ORLANDO, Fla. – The clinical ball-striking is nothing new when it comes to the Francesco Molinari scouting report. Neither is his appearance on star-studded leaderboards, or his penchant for rolling in the occasional 44-foot birdie.
But buoyed by his breakout summer that included an Open triumph and a piece of Ryder Cup history, the Italian is continuing to play the best golf of his career at age 36. That means turning starts into chances and chances into wins, just as he did Sunday by firing a final-round 64 that left the rest of the field at the Arnold Palmer Invitational in his wake.
Molinari started the day in a tie for 17th, five shots behind Matthew Fitzpatrick. But he steadily climbed the leaderboard before essentially putting the tournament out of reach with his curling, long-range birdie on the 72nd hole, a putt that seemed to track the entire way down the sleek slope leading toward the looming pond in front of the green before clinking off the flagstick.
It fell just as the other leaders were making the turn, and it mirrored similar title-clinching putts from Tiger Woods and Rory McIlroy in years past as Molinari carved his own chapter of Bay Hill lore.
Last year it was McIlroy who carded a 64 for a two-shot win, producing a furious rally that brought the Orlando crowds to their feet. This time around Molinari matched him stroke for stroke, including that final birdie that elicited a smile and a fist pump from the otherwise placid Italian.
But this wasn’t a back-nine comeback as much as it was a steady, surgical performance on a day when the leaders struggled and the chase pack largely idled.
The same man who went years without a PGA Tour triumph now has three in the last nine months, not to mention his victory in May at the BMW PGA Championship. His methodical efforts used to produce six-figure paydays. Now they’re adding an extra comma to his checks with some regularity.
“He’s a bit of a different animal at the moment, isn’t he?” said Tommy Fleetwood, who finished three shots back in a tie for third. “His game is sharp and he’s very confident, and he’s getting used to winning. So we’re just trying to keep up.”
Molinari has been largely quiet in the new year, taking six weeks off between starts as he battled illness and adjusted to new Callaway equipment as part of an endorsement deal that was publicly announced this week. But he sprang back to life Sunday at Bay Hill, where the greens took on a brownish-green hue and tucked pins made birdies hard to find. He tracked down eight of them, including four over his final seven holes – all without dropping a shot.
It was the same type of steady performance he authored at Carnoustie, where 36 holes of bogey-free golf on the weekend helped him get his hands on the claret jug. Or the showing that turned the Quicken Loans National into a rout the month prior, or the one he put forth at Le Golf National that European Ryder Cup fans will be talking about a generation from now.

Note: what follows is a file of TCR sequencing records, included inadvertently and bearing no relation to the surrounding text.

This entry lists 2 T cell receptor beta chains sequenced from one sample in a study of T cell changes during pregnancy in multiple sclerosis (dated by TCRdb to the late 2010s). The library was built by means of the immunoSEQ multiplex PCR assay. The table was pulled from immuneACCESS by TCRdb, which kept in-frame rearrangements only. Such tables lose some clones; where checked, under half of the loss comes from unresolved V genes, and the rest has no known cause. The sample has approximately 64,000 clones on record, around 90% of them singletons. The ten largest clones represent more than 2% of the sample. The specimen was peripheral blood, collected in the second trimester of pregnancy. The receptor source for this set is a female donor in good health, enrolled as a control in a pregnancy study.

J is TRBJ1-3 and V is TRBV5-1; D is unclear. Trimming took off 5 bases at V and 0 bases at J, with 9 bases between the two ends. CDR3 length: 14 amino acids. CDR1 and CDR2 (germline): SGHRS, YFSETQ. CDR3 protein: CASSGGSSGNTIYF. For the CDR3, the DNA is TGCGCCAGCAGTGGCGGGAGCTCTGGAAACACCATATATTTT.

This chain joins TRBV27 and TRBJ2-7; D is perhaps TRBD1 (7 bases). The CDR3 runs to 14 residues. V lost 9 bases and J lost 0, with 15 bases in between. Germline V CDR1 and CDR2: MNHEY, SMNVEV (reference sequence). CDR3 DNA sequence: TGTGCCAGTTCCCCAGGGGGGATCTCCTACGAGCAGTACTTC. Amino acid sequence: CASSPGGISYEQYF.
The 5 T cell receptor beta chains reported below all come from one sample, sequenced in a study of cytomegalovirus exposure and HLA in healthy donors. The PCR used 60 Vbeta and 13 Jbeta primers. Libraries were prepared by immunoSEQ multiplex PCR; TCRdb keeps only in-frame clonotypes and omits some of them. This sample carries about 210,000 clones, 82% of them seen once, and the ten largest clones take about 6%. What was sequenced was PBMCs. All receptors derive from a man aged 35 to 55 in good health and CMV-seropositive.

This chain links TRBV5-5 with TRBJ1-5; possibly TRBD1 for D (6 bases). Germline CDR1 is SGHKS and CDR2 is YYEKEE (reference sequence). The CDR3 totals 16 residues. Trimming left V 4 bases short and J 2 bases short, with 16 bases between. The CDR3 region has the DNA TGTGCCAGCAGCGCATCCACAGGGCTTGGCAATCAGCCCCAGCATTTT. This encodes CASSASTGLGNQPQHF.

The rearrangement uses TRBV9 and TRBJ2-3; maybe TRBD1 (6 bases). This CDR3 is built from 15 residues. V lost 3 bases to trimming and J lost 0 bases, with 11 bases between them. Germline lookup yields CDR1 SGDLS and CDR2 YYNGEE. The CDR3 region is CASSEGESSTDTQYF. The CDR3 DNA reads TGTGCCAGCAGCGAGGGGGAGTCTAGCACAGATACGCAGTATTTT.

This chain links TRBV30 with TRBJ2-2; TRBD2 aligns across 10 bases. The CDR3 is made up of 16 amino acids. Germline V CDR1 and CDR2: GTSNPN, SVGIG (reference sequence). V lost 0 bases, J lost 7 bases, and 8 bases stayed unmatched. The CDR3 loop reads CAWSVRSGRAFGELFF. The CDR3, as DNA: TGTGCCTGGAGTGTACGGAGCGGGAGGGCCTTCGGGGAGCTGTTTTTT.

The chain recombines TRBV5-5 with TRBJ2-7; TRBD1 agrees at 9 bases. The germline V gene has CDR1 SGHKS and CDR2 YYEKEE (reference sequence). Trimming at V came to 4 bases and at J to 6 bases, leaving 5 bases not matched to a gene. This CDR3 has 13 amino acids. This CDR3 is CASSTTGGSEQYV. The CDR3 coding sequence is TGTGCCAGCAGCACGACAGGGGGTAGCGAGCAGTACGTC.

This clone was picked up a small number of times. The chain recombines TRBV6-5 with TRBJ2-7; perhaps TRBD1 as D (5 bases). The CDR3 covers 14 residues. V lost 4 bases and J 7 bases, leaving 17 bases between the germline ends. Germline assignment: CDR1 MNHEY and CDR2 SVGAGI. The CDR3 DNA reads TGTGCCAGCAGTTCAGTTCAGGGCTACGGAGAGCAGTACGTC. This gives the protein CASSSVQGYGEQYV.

In the chicken-or-egg phenomenon of sports, it’s hard to pinpoint the moment where potential turns into results, which beget further results. But it’s clear that the summer of 2018 has had a profound impact on Molinari in the place it counts the most: between the ears.
“I know that I can shoot low scores pretty much on every golf course,” Molinari said. “I’m not scared to say that, or I’m not shy of confidence in that way. So I know I can shoot low scores on any golf course. I just don’t really pay attention to stats like that, but I know I can do it.’
Molinari shined this week with a complete body of work over a field that included five other players ranked inside the top 10. He led the field in strokes gained off-the-tee, finished fourth in strokes gained putting and fifth in scrambling. Needing every facet firing during a difficult final round, he produced the total package.
“The thing is I think he’s just improving a little bit in every area,” said caddie Pello Iguaran. “That’s just taking him up a level. You can go down or up, but at the end the total is a little bit higher. I think it’s been about that.”
Incremental gains rear their head most notably in square-free scorecards. Molinari has made bogey-free living something of a calling card in recent months, playing at least the final 27 holes without a bogey in each of his four worldwide victories since May.
It certainly made him stand out Sunday at Bay Hill, where every other contender got tripped up at some point along the way on a demanding layout that left little margin for error.
“I think what makes the difference is my mental approach is a lot better than it was three or four years ago,” Molinari said. “It’s not happened overnight. It’s taken a lot of time, especially for a guy like me that maybe wasn’t naturally enjoying those situations as much. Now I’m just more prepared to deal with whatever comes my way.”
As Molinari spoke to the media wearing the red cardigan that now goes to the champion, the swagger and bravado of the tournament’s namesake seemed to flow through the stitching. Arnold Palmer never lacked for confidence, and the soft-spoken Italian isn’t running low either after reminding his peers of exactly the heights his well-rounded game can reach.
“Obviously a lot of people were asking me how are you going to follow up last year, and the way was just to work hard and keep improving what we thought, myself and my team, that we could improve,” he said. “Obviously this shows that we did a good job during the winter.”